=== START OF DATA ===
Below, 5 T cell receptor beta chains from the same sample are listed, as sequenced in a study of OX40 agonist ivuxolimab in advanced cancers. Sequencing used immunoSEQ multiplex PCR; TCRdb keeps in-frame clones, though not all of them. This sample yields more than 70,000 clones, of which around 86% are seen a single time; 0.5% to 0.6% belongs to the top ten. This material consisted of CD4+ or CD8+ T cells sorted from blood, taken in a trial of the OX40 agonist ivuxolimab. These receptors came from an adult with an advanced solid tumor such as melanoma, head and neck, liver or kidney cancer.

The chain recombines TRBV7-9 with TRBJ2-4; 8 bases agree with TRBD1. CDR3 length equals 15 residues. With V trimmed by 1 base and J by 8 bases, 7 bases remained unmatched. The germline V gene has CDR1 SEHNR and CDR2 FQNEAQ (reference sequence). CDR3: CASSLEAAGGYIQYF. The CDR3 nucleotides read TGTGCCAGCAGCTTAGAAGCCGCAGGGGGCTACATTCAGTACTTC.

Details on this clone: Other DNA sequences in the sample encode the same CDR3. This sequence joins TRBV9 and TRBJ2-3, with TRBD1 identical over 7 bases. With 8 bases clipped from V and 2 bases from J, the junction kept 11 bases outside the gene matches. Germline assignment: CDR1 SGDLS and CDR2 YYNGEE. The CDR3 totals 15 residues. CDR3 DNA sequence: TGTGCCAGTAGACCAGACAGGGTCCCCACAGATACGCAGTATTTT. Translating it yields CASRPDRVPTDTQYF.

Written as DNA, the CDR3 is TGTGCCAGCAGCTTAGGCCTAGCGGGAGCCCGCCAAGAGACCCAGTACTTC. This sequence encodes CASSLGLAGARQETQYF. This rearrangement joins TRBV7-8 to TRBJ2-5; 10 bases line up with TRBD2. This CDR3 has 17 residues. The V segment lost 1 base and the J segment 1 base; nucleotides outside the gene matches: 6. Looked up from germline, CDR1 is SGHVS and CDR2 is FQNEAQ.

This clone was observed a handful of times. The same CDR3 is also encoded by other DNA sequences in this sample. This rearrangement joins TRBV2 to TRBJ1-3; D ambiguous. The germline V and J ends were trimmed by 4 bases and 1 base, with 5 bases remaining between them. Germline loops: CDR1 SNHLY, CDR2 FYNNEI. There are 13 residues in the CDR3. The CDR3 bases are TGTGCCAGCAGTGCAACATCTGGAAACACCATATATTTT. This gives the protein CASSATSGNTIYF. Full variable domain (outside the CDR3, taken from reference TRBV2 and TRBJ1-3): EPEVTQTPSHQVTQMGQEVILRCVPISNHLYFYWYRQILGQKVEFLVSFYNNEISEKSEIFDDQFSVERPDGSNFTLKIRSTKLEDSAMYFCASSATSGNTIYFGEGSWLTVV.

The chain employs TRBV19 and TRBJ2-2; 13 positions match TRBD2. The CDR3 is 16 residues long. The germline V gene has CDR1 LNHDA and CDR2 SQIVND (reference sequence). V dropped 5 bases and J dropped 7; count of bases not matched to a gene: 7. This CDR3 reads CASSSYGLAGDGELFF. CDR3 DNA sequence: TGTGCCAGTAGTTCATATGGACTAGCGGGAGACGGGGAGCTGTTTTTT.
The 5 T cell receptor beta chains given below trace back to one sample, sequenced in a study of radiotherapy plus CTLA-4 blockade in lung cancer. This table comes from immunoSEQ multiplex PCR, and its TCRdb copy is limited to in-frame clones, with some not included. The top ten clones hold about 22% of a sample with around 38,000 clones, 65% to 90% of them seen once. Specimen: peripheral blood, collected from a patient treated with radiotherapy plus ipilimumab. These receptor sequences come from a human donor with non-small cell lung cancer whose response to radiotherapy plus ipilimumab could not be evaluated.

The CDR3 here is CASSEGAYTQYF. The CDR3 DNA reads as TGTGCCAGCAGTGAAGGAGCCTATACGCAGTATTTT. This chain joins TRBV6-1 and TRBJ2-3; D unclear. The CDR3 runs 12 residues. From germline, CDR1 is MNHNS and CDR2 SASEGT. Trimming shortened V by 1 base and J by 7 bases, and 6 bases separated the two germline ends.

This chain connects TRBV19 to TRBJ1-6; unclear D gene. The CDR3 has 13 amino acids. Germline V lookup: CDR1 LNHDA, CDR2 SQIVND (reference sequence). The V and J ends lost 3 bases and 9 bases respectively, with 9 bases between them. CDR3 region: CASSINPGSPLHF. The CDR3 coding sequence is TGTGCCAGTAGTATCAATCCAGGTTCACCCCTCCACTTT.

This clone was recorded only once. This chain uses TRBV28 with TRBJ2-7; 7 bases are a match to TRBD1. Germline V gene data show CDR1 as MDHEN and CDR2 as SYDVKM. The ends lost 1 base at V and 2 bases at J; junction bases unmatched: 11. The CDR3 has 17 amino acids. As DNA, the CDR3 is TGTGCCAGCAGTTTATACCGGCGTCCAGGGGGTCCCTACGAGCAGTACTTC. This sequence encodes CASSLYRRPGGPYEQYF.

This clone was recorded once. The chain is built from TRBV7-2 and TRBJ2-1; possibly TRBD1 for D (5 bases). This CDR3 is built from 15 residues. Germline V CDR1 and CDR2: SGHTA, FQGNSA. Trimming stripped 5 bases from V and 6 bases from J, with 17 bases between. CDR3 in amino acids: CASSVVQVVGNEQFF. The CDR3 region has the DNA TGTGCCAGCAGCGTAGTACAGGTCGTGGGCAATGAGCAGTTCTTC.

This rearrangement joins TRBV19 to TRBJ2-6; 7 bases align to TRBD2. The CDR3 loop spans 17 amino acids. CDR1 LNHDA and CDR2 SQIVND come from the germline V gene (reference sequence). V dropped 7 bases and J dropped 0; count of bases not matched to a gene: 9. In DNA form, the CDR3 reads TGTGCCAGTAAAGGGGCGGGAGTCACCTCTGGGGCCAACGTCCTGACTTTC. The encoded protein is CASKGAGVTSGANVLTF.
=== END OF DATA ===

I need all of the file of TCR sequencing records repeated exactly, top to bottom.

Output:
Below, 5 T cell receptor beta chains from the same sample are listed, as sequenced in a study of OX40 agonist ivuxolimab in advanced cancers. Sequencing used immunoSEQ multiplex PCR; TCRdb keeps in-frame clones, though not all of them. This sample yields more than 70,000 clones, of which around 86% are seen a single time; 0.5% to 0.6% belongs to the top ten. This material consisted of CD4+ or CD8+ T cells sorted from blood, taken in a trial of the OX40 agonist ivuxolimab. These receptors came from an adult with an advanced solid tumor such as melanoma, head and neck, liver or kidney cancer.

The chain recombines TRBV7-9 with TRBJ2-4; 8 bases agree with TRBD1. CDR3 length equals 15 residues. With V trimmed by 1 base and J by 8 bases, 7 bases remained unmatched. The germline V gene has CDR1 SEHNR and CDR2 FQNEAQ (reference sequence). CDR3: CASSLEAAGGYIQYF. The CDR3 nucleotides read TGTGCCAGCAGCTTAGAAGCCGCAGGGGGCTACATTCAGTACTTC.

Details on this clone: Other DNA sequences in the sample encode the same CDR3. This sequence joins TRBV9 and TRBJ2-3, with TRBD1 identical over 7 bases. With 8 bases clipped from V and 2 bases from J, the junction kept 11 bases outside the gene matches. Germline assignment: CDR1 SGDLS and CDR2 YYNGEE. The CDR3 totals 15 residues. CDR3 DNA sequence: TGTGCCAGTAGACCAGACAGGGTCCCCACAGATACGCAGTATTTT. Translating it yields CASRPDRVPTDTQYF.

Written as DNA, the CDR3 is TGTGCCAGCAGCTTAGGCCTAGCGGGAGCCCGCCAAGAGACCCAGTACTTC. This sequence encodes CASSLGLAGARQETQYF. This rearrangement joins TRBV7-8 to TRBJ2-5; 10 bases line up with TRBD2. This CDR3 has 17 residues. The V segment lost 1 base and the J segment 1 base; nucleotides outside the gene matches: 6. Looked up from germline, CDR1 is SGHVS and CDR2 is FQNEAQ.

This clone was observed a handful of times. The same CDR3 is also encoded by other DNA sequences in this sample. This rearrangement joins TRBV2 to TRBJ1-3; D ambiguous. The germline V and J ends were trimmed by 4 bases and 1 base, with 5 bases remaining between them. Germline loops: CDR1 SNHLY, CDR2 FYNNEI. There are 13 residues in the CDR3. The CDR3 bases are TGTGCCAGCAGTGCAACATCTGGAAACACCATATATTTT. This gives the protein CASSATSGNTIYF. Full variable domain (outside the CDR3, taken from reference TRBV2 and TRBJ1-3): EPEVTQTPSHQVTQMGQEVILRCVPISNHLYFYWYRQILGQKVEFLVSFYNNEISEKSEIFDDQFSVERPDGSNFTLKIRSTKLEDSAMYFCASSATSGNTIYFGEGSWLTVV.

The chain employs TRBV19 and TRBJ2-2; 13 positions match TRBD2. The CDR3 is 16 residues long. The germline V gene has CDR1 LNHDA and CDR2 SQIVND (reference sequence). V dropped 5 bases and J dropped 7; count of bases not matched to a gene: 7. This CDR3 reads CASSSYGLAGDGELFF. CDR3 DNA sequence: TGTGCCAGTAGTTCATATGGACTAGCGGGAGACGGGGAGCTGTTTTTT.
The 5 T cell receptor beta chains given below trace back to one sample, sequenced in a study of radiotherapy plus CTLA-4 blockade in lung cancer. This table comes from immunoSEQ multiplex PCR, and its TCRdb copy is limited to in-frame clones, with some not included. The top ten clones hold about 22% of a sample with around 38,000 clones, 65% to 90% of them seen once. Specimen: peripheral blood, collected from a patient treated with radiotherapy plus ipilimumab. These receptor sequences come from a human donor with non-small cell lung cancer whose response to radiotherapy plus ipilimumab could not be evaluated.

The CDR3 here is CASSEGAYTQYF. The CDR3 DNA reads as TGTGCCAGCAGTGAAGGAGCCTATACGCAGTATTTT. This chain joins TRBV6-1 and TRBJ2-3; D unclear. The CDR3 runs 12 residues. From germline, CDR1 is MNHNS and CDR2 SASEGT. Trimming shortened V by 1 base and J by 7 bases, and 6 bases separated the two germline ends.

This chain connects TRBV19 to TRBJ1-6; unclear D gene. The CDR3 has 13 amino acids. Germline V lookup: CDR1 LNHDA, CDR2 SQIVND (reference sequence). The V and J ends lost 3 bases and 9 bases respectively, with 9 bases between them. CDR3 region: CASSINPGSPLHF. The CDR3 coding sequence is TGTGCCAGTAGTATCAATCCAGGTTCACCCCTCCACTTT.

This clone was recorded only once. This chain uses TRBV28 with TRBJ2-7; 7 bases are a match to TRBD1. Germline V gene data show CDR1 as MDHEN and CDR2 as SYDVKM. The ends lost 1 base at V and 2 bases at J; junction bases unmatched: 11. The CDR3 has 17 amino acids. As DNA, the CDR3 is TGTGCCAGCAGTTTATACCGGCGTCCAGGGGGTCCCTACGAGCAGTACTTC. This sequence encodes CASSLYRRPGGPYEQYF.

This clone was recorded once. The chain is built from TRBV7-2 and TRBJ2-1; possibly TRBD1 for D (5 bases). This CDR3 is built from 15 residues. Germline V CDR1 and CDR2: SGHTA, FQGNSA. Trimming stripped 5 bases from V and 6 bases from J, with 17 bases between. CDR3 in amino acids: CASSVVQVVGNEQFF. The CDR3 region has the DNA TGTGCCAGCAGCGTAGTACAGGTCGTGGGCAATGAGCAGTTCTTC.

This rearrangement joins TRBV19 to TRBJ2-6; 7 bases align to TRBD2. The CDR3 loop spans 17 amino acids. CDR1 LNHDA and CDR2 SQIVND come from the germline V gene (reference sequence). V dropped 7 bases and J dropped 0; count of bases not matched to a gene: 9. In DNA form, the CDR3 reads TGTGCCAGTAAAGGGGCGGGAGTCACCTCTGGGGCCAACGTCCTGACTTTC. The encoded protein is CASKGAGVTSGANVLTF.